ALITO: So that's the best I can reconstruct as to what happened with this group. I mentioned in wracking my memory about this, I said, "What would it have been, what could it have been about the administration of Princeton that would have caused me to sign up to be a member of this group around the time of this application?" And I don't have a specific recollection, but I do know that the issue of ROTC has bothered me for a long period of time. The expulsion during the time of the units, at the time when I was a student there, struck me as a very bad thing for Princeton to do.

DURBIN: Did women and minorities have anything to do with that?

ALITO: No. And I did not join this group, I'm quite confident, because of any attitude toward women or minorities. What has bothered me about -- what bothered me about the Princeton administration over a period of time was the treatment of ROTC. And after the unit was brought back, I know there's been a continuing controversy over a period of years about whether it would be kept on campus, whether in any way this was demeaning to the university to have an ROTC unit on campus, whether students who were enrolled in ROTC could receive credit for the courses, whether the ROTC instructors could be considered in any way a part of the faculty. All of this bothered me, and it is my recollection that it continued over a period of time.

*end of snippet*

How can someone join an organization, list it on a Justice Dept. job application and not know why they joined? What does working in the Reagan Administration do to people'e memories?

I think a better answer would have been "I don't know much about the organization -- my wife signed me up for it".

I realize this is a very small point with so many more important issues regarding a Supreme Court Justice appointment but I prefer honesty above (almost) all else. The "I don't recall" excuse irritates me!

That's all --

p.s. Mo, I flew with a very Texan captain (you know the type) but found out 4 days into a 6 day trip that he was Democrat and hated Bush. We agreed on several issues and I was totally shocked! (After that discovery I almost didn't mind his whisting in the cockpit.) I don't know how you live there....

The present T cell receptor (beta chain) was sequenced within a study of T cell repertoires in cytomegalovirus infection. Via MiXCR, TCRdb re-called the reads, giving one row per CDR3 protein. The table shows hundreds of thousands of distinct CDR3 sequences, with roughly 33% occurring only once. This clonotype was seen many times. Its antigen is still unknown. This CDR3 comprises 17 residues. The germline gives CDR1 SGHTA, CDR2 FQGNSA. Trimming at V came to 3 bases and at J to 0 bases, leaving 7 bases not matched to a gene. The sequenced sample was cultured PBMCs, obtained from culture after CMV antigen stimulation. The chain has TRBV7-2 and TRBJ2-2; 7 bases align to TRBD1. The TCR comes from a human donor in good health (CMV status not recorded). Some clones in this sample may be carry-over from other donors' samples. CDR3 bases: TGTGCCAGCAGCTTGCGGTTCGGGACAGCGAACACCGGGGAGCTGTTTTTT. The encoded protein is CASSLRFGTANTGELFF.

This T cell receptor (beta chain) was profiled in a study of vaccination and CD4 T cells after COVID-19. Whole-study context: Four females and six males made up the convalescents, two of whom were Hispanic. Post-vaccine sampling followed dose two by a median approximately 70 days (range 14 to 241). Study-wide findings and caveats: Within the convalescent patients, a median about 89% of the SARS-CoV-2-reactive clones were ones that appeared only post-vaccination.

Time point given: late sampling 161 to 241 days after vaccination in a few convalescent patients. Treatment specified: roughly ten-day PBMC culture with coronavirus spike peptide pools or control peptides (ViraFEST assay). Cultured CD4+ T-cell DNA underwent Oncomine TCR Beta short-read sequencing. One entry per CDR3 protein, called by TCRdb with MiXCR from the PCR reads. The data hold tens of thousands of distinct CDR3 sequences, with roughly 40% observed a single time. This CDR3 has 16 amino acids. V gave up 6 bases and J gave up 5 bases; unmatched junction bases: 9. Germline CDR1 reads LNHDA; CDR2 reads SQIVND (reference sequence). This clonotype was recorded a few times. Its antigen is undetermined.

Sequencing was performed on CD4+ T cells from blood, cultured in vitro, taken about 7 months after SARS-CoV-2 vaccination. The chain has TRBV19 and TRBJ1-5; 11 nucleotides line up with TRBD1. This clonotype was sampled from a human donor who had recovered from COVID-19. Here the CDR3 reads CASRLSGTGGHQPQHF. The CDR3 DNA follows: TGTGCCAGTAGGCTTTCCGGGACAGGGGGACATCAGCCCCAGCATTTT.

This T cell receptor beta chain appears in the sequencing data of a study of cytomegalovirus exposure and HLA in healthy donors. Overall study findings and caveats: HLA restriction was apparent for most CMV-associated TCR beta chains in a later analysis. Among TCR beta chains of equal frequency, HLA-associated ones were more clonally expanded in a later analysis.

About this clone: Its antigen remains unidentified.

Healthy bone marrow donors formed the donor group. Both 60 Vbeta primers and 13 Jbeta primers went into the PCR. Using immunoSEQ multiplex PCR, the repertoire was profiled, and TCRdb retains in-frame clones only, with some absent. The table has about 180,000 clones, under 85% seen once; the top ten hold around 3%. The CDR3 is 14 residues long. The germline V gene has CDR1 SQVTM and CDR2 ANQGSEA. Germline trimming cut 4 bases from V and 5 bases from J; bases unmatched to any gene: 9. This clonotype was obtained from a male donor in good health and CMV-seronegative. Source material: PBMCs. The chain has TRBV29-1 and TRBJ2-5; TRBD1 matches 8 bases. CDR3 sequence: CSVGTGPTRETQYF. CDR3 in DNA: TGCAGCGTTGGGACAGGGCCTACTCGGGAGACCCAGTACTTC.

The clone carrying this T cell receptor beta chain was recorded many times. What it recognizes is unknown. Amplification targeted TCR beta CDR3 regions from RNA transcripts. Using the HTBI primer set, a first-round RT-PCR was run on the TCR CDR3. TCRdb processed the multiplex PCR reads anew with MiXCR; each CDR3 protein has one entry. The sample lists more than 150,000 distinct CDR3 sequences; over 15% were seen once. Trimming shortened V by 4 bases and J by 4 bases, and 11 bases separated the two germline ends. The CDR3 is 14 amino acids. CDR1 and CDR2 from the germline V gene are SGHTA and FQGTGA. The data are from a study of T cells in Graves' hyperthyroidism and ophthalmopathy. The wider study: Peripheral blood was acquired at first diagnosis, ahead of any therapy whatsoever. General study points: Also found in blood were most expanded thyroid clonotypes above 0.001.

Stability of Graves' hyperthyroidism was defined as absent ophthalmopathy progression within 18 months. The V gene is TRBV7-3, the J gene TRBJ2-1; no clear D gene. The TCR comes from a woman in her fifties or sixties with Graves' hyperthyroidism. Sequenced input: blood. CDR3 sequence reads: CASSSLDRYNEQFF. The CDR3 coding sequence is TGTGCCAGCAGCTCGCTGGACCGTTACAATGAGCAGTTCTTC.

Tuesday, January 10, 2006

The other side of the world

I left on a 6-day trip on New Year's day -- a fairly typical trip for the JFK based -- Paris (24 hr layover), Chennai (24 hr layover), back to Paris (24 hrs again) and then back to NY. As another pilot once commented: You really feel like you've gone somewhere when you get home! Here's a picture from the cockpit of the parking coordinates at our gate in Chennai :

(Photo fixed by Balloon Pirate -- thanks!)

While in Chennai (the city formerly known as Madras), I explored the city a bit with the other 2 pilots. Two of the Indian flight attendants showed us around and helped us with transportation. This is what we rode in:

These things are really cool! I would love to have one. The 2 guys in the brown shirts were our drivers -- we needed both since there were 5 of us. It's pretty crazy on the roads -- lots of beeping horns and weaving around -- luckily we weren't going very fast so it didn't seem as scary as the Van Wyck in NY! We paid each of these drivers to drive us and wait during our stops for lunch and shopping. Total cost for each: 300 rupees ($7) for 5 hours. We gave them each a 50 rupee tip and they were ecstatic.

Had a great lunch sampling a variety of indian dishes. I looked through a window at the cooks and they were working incredibly hard in a hot and steamy room. To make the bread they toss it like pizza dough and then put it on a rock and into the oven. One of the Indians told me the cooks have no hair on their forearms from that job. Wish I had taken a picture...

When I got back to the hotel, I noticed some repairs being done to the roof. This "ramp" for the workers looked to me like something from Gilligan's Island:

The pick up time for our flight back to Paris was scheduled for 12:45 am so I had to take a nap in the evening. But before hitting the hay I found an internet cafe. It was interesting also -- it was a Mailboxes Etc. type place -- with a few computers in the back. When I walked in there was only one man on a computer and he didn't acknowledge me so I started to leave. He called to me and said I could take any computer -- he had just been very involved in a computer game. I don't know why I was surprised, but he was playing computer cricket. I stayed for an hour and paid 30 rupees (75 cents) -- what a deal!

Our drive to the airport was uneventful -- not much traffic at that hour. There are a lot of idols in the airport terminal. I wish I could write an educational paragraph on this topic but I need to research it some more. Here's a picture of the departure board with an idol below it:

Passengers were looking at me as I played "tourist" to take this picture but I couldn't resist. Our flight is the one to New York, and yes, we left at 02:50!

The flight to Paris was long -- 10.5 hours -- and dark all the way. Ahh, it's great to be home. I definitely feel like I've been somewhere!